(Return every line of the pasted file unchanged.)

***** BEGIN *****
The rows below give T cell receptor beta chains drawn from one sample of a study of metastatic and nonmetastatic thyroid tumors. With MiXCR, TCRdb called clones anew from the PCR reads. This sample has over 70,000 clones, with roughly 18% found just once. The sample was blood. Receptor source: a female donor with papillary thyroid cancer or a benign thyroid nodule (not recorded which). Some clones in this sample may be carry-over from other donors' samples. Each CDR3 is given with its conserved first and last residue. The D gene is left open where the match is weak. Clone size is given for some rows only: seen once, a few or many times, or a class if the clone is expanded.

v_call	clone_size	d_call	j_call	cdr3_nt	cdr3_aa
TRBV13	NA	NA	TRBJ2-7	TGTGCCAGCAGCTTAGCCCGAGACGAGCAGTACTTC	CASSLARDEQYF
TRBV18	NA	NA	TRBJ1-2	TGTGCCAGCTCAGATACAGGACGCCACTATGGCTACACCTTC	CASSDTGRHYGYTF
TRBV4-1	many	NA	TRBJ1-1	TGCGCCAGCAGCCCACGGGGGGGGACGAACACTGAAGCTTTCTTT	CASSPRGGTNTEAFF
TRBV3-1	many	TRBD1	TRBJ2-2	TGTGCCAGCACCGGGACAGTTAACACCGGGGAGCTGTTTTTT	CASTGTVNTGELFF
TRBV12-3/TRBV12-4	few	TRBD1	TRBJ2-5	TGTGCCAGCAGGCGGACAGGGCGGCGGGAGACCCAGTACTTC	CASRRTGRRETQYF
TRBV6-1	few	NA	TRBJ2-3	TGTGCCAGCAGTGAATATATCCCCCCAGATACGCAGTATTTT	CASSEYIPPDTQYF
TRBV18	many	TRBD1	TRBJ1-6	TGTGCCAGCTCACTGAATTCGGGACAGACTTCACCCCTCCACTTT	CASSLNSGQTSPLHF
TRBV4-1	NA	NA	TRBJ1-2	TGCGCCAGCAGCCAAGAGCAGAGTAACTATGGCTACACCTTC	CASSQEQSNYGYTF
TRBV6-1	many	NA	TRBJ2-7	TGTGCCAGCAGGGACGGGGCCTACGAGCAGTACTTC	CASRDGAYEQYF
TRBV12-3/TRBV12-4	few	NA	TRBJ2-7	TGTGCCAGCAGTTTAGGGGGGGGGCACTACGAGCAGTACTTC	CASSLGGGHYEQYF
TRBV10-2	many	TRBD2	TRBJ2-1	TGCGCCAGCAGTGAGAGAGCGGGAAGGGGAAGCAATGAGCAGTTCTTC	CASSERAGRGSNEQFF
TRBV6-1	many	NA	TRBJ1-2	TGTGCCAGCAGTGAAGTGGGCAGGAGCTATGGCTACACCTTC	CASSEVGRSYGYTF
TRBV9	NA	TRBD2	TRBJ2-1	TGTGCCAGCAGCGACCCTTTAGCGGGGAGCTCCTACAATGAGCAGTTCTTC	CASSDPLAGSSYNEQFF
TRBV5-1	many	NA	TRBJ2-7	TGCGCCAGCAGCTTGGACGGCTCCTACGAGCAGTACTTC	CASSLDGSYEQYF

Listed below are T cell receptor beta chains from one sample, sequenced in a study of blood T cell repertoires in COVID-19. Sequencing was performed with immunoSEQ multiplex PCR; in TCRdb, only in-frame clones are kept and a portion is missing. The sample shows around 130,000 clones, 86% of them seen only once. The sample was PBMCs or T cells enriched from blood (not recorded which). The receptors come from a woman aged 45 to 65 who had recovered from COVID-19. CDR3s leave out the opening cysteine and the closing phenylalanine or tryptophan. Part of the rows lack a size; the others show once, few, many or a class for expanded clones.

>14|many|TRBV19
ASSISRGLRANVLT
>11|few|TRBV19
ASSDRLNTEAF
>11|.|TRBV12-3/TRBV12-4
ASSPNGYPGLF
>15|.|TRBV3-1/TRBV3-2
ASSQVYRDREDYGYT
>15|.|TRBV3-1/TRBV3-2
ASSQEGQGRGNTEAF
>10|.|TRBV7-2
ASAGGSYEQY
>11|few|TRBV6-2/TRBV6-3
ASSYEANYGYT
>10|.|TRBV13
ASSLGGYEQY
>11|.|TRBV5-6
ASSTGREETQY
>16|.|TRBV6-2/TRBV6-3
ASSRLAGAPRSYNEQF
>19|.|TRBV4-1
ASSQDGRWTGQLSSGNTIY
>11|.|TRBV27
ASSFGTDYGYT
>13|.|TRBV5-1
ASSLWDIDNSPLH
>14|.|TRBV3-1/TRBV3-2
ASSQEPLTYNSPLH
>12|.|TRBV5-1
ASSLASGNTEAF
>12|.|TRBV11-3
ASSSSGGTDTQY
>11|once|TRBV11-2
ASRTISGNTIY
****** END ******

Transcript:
The rows below give T cell receptor beta chains drawn from one sample of a study of metastatic and nonmetastatic thyroid tumors. With MiXCR, TCRdb called clones anew from the PCR reads. This sample has over 70,000 clones, with roughly 18% found just once. The sample was blood. Receptor source: a female donor with papillary thyroid cancer or a benign thyroid nodule (not recorded which). Some clones in this sample may be carry-over from other donors' samples. Each CDR3 is given with its conserved first and last residue. The D gene is left open where the match is weak. Clone size is given for some rows only: seen once, a few or many times, or a class if the clone is expanded.

v_call	clone_size	d_call	j_call	cdr3_nt	cdr3_aa
TRBV13	NA	NA	TRBJ2-7	TGTGCCAGCAGCTTAGCCCGAGACGAGCAGTACTTC	CASSLARDEQYF
TRBV18	NA	NA	TRBJ1-2	TGTGCCAGCTCAGATACAGGACGCCACTATGGCTACACCTTC	CASSDTGRHYGYTF
TRBV4-1	many	NA	TRBJ1-1	TGCGCCAGCAGCCCACGGGGGGGGACGAACACTGAAGCTTTCTTT	CASSPRGGTNTEAFF
TRBV3-1	many	TRBD1	TRBJ2-2	TGTGCCAGCACCGGGACAGTTAACACCGGGGAGCTGTTTTTT	CASTGTVNTGELFF
TRBV12-3/TRBV12-4	few	TRBD1	TRBJ2-5	TGTGCCAGCAGGCGGACAGGGCGGCGGGAGACCCAGTACTTC	CASRRTGRRETQYF
TRBV6-1	few	NA	TRBJ2-3	TGTGCCAGCAGTGAATATATCCCCCCAGATACGCAGTATTTT	CASSEYIPPDTQYF
TRBV18	many	TRBD1	TRBJ1-6	TGTGCCAGCTCACTGAATTCGGGACAGACTTCACCCCTCCACTTT	CASSLNSGQTSPLHF
TRBV4-1	NA	NA	TRBJ1-2	TGCGCCAGCAGCCAAGAGCAGAGTAACTATGGCTACACCTTC	CASSQEQSNYGYTF
TRBV6-1	many	NA	TRBJ2-7	TGTGCCAGCAGGGACGGGGCCTACGAGCAGTACTTC	CASRDGAYEQYF
TRBV12-3/TRBV12-4	few	NA	TRBJ2-7	TGTGCCAGCAGTTTAGGGGGGGGGCACTACGAGCAGTACTTC	CASSLGGGHYEQYF
TRBV10-2	many	TRBD2	TRBJ2-1	TGCGCCAGCAGTGAGAGAGCGGGAAGGGGAAGCAATGAGCAGTTCTTC	CASSERAGRGSNEQFF
TRBV6-1	many	NA	TRBJ1-2	TGTGCCAGCAGTGAAGTGGGCAGGAGCTATGGCTACACCTTC	CASSEVGRSYGYTF
TRBV9	NA	TRBD2	TRBJ2-1	TGTGCCAGCAGCGACCCTTTAGCGGGGAGCTCCTACAATGAGCAGTTCTTC	CASSDPLAGSSYNEQFF
TRBV5-1	many	NA	TRBJ2-7	TGCGCCAGCAGCTTGGACGGCTCCTACGAGCAGTACTTC	CASSLDGSYEQYF

Listed below are T cell receptor beta chains from one sample, sequenced in a study of blood T cell repertoires in COVID-19. Sequencing was performed with immunoSEQ multiplex PCR; in TCRdb, only in-frame clones are kept and a portion is missing. The sample shows around 130,000 clones, 86% of them seen only once. The sample was PBMCs or T cells enriched from blood (not recorded which). The receptors come from a woman aged 45 to 65 who had recovered from COVID-19. CDR3s leave out the opening cysteine and the closing phenylalanine or tryptophan. Part of the rows lack a size; the others show once, few, many or a class for expanded clones.

>14|many|TRBV19
ASSISRGLRANVLT
>11|few|TRBV19
ASSDRLNTEAF
>11|.|TRBV12-3/TRBV12-4
ASSPNGYPGLF
>15|.|TRBV3-1/TRBV3-2
ASSQVYRDREDYGYT
>15|.|TRBV3-1/TRBV3-2
ASSQEGQGRGNTEAF
>10|.|TRBV7-2
ASAGGSYEQY
>11|few|TRBV6-2/TRBV6-3
ASSYEANYGYT
>10|.|TRBV13
ASSLGGYEQY
>11|.|TRBV5-6
ASSTGREETQY
>16|.|TRBV6-2/TRBV6-3
ASSRLAGAPRSYNEQF
>19|.|TRBV4-1
ASSQDGRWTGQLSSGNTIY
>11|.|TRBV27
ASSFGTDYGYT
>13|.|TRBV5-1
ASSLWDIDNSPLH
>14|.|TRBV3-1/TRBV3-2
ASSQEPLTYNSPLH
>12|.|TRBV5-1
ASSLASGNTEAF
>12|.|TRBV11-3
ASSSSGGTDTQY
>11|once|TRBV11-2
ASRTISGNTIY